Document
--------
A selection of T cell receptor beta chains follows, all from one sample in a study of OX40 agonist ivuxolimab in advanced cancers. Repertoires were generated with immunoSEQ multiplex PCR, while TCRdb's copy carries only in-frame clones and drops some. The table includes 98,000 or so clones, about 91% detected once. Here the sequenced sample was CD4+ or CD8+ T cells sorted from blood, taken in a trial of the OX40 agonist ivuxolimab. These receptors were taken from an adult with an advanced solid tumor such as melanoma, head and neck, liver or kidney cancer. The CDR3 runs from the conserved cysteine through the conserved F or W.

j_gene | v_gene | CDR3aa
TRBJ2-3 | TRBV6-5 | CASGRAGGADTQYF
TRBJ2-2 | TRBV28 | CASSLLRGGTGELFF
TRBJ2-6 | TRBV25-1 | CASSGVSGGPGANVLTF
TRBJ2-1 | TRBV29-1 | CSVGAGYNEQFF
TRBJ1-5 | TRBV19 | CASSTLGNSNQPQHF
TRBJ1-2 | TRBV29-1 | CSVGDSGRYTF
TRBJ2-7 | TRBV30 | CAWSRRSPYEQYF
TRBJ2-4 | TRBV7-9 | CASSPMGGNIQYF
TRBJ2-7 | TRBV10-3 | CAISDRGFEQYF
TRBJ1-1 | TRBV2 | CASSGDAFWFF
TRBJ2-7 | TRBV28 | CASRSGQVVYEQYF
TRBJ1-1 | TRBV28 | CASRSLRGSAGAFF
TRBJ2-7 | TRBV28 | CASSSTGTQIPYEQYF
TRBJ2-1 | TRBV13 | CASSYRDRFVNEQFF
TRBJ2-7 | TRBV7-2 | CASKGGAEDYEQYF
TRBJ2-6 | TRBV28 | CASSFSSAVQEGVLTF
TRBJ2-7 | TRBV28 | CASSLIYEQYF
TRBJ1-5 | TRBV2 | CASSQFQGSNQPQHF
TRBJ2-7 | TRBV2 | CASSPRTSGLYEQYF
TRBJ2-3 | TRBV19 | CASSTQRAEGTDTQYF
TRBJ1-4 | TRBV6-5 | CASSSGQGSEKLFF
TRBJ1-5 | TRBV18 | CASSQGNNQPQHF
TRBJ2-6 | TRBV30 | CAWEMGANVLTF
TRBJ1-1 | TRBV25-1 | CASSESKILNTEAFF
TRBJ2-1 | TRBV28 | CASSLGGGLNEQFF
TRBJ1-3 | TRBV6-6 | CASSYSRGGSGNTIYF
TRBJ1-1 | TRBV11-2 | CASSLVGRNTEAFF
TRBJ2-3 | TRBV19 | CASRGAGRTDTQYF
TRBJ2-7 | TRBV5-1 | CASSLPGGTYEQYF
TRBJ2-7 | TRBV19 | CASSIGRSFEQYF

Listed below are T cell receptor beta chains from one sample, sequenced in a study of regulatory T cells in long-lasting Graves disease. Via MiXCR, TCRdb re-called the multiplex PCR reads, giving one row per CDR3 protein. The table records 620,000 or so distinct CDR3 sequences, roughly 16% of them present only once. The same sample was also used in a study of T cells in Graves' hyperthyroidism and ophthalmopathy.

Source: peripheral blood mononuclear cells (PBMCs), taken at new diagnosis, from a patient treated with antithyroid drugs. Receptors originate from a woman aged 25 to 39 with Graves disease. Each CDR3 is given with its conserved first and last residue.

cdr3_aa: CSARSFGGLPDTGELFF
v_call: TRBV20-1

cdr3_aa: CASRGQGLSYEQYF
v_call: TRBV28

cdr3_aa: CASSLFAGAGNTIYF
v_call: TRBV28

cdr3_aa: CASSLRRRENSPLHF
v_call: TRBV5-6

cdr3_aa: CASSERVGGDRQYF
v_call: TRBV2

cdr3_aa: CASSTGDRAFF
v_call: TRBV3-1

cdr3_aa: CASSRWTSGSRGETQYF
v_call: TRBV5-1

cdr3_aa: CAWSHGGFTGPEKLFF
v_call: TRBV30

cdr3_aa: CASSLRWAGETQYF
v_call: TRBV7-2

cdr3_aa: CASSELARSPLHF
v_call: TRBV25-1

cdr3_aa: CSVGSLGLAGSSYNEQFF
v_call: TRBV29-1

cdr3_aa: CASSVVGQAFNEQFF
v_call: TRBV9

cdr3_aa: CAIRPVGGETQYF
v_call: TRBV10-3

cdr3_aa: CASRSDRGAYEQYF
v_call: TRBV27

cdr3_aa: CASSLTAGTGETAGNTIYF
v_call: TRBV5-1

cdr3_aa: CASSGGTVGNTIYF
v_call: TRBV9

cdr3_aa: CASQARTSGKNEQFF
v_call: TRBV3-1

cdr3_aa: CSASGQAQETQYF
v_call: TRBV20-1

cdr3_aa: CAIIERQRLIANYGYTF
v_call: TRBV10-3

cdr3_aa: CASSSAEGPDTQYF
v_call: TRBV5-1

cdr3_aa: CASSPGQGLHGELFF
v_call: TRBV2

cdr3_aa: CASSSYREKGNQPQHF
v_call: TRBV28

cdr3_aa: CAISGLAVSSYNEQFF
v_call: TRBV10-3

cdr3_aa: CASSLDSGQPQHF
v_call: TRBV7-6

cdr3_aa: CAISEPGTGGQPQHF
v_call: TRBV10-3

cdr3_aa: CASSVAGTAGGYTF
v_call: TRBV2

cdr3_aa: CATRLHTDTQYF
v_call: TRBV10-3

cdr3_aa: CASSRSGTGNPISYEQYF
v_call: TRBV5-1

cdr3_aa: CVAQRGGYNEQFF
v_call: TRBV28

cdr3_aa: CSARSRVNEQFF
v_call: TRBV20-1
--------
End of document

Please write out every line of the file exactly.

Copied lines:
A selection of T cell receptor beta chains follows, all from one sample in a study of OX40 agonist ivuxolimab in advanced cancers. Repertoires were generated with immunoSEQ multiplex PCR, while TCRdb's copy carries only in-frame clones and drops some. The table includes 98,000 or so clones, about 91% detected once. Here the sequenced sample was CD4+ or CD8+ T cells sorted from blood, taken in a trial of the OX40 agonist ivuxolimab. These receptors were taken from an adult with an advanced solid tumor such as melanoma, head and neck, liver or kidney cancer. The CDR3 runs from the conserved cysteine through the conserved F or W.

j_gene | v_gene | CDR3aa
TRBJ2-3 | TRBV6-5 | CASGRAGGADTQYF
TRBJ2-2 | TRBV28 | CASSLLRGGTGELFF
TRBJ2-6 | TRBV25-1 | CASSGVSGGPGANVLTF
TRBJ2-1 | TRBV29-1 | CSVGAGYNEQFF
TRBJ1-5 | TRBV19 | CASSTLGNSNQPQHF
TRBJ1-2 | TRBV29-1 | CSVGDSGRYTF
TRBJ2-7 | TRBV30 | CAWSRRSPYEQYF
TRBJ2-4 | TRBV7-9 | CASSPMGGNIQYF
TRBJ2-7 | TRBV10-3 | CAISDRGFEQYF
TRBJ1-1 | TRBV2 | CASSGDAFWFF
TRBJ2-7 | TRBV28 | CASRSGQVVYEQYF
TRBJ1-1 | TRBV28 | CASRSLRGSAGAFF
TRBJ2-7 | TRBV28 | CASSSTGTQIPYEQYF
TRBJ2-1 | TRBV13 | CASSYRDRFVNEQFF
TRBJ2-7 | TRBV7-2 | CASKGGAEDYEQYF
TRBJ2-6 | TRBV28 | CASSFSSAVQEGVLTF
TRBJ2-7 | TRBV28 | CASSLIYEQYF
TRBJ1-5 | TRBV2 | CASSQFQGSNQPQHF
TRBJ2-7 | TRBV2 | CASSPRTSGLYEQYF
TRBJ2-3 | TRBV19 | CASSTQRAEGTDTQYF
TRBJ1-4 | TRBV6-5 | CASSSGQGSEKLFF
TRBJ1-5 | TRBV18 | CASSQGNNQPQHF
TRBJ2-6 | TRBV30 | CAWEMGANVLTF
TRBJ1-1 | TRBV25-1 | CASSESKILNTEAFF
TRBJ2-1 | TRBV28 | CASSLGGGLNEQFF
TRBJ1-3 | TRBV6-6 | CASSYSRGGSGNTIYF
TRBJ1-1 | TRBV11-2 | CASSLVGRNTEAFF
TRBJ2-3 | TRBV19 | CASRGAGRTDTQYF
TRBJ2-7 | TRBV5-1 | CASSLPGGTYEQYF
TRBJ2-7 | TRBV19 | CASSIGRSFEQYF

Listed below are T cell receptor beta chains from one sample, sequenced in a study of regulatory T cells in long-lasting Graves disease. Via MiXCR, TCRdb re-called the multiplex PCR reads, giving one row per CDR3 protein. The table records 620,000 or so distinct CDR3 sequences, roughly 16% of them present only once. The same sample was also used in a study of T cells in Graves' hyperthyroidism and ophthalmopathy.

Source: peripheral blood mononuclear cells (PBMCs), taken at new diagnosis, from a patient treated with antithyroid drugs. Receptors originate from a woman aged 25 to 39 with Graves disease. Each CDR3 is given with its conserved first and last residue.

cdr3_aa: CSARSFGGLPDTGELFF
v_call: TRBV20-1

cdr3_aa: CASRGQGLSYEQYF
v_call: TRBV28

cdr3_aa: CASSLFAGAGNTIYF
v_call: TRBV28

cdr3_aa: CASSLRRRENSPLHF
v_call: TRBV5-6

cdr3_aa: CASSERVGGDRQYF
v_call: TRBV2

cdr3_aa: CASSTGDRAFF
v_call: TRBV3-1

cdr3_aa: CASSRWTSGSRGETQYF
v_call: TRBV5-1

cdr3_aa: CAWSHGGFTGPEKLFF
v_call: TRBV30

cdr3_aa: CASSLRWAGETQYF
v_call: TRBV7-2

cdr3_aa: CASSELARSPLHF
v_call: TRBV25-1

cdr3_aa: CSVGSLGLAGSSYNEQFF
v_call: TRBV29-1

cdr3_aa: CASSVVGQAFNEQFF
v_call: TRBV9

cdr3_aa: CAIRPVGGETQYF
v_call: TRBV10-3

cdr3_aa: CASRSDRGAYEQYF
v_call: TRBV27

cdr3_aa: CASSLTAGTGETAGNTIYF
v_call: TRBV5-1

cdr3_aa: CASSGGTVGNTIYF
v_call: TRBV9

cdr3_aa: CASQARTSGKNEQFF
v_call: TRBV3-1

cdr3_aa: CSASGQAQETQYF
v_call: TRBV20-1

cdr3_aa: CAIIERQRLIANYGYTF
v_call: TRBV10-3

cdr3_aa: CASSSAEGPDTQYF
v_call: TRBV5-1

cdr3_aa: CASSPGQGLHGELFF
v_call: TRBV2

cdr3_aa: CASSSYREKGNQPQHF
v_call: TRBV28

cdr3_aa: CAISGLAVSSYNEQFF
v_call: TRBV10-3

cdr3_aa: CASSLDSGQPQHF
v_call: TRBV7-6

cdr3_aa: CAISEPGTGGQPQHF
v_call: TRBV10-3

cdr3_aa: CASSVAGTAGGYTF
v_call: TRBV2

cdr3_aa: CATRLHTDTQYF
v_call: TRBV10-3

cdr3_aa: CASSRSGTGNPISYEQYF
v_call: TRBV5-1

cdr3_aa: CVAQRGGYNEQFF
v_call: TRBV28

cdr3_aa: CSARSRVNEQFF
v_call: TRBV20-1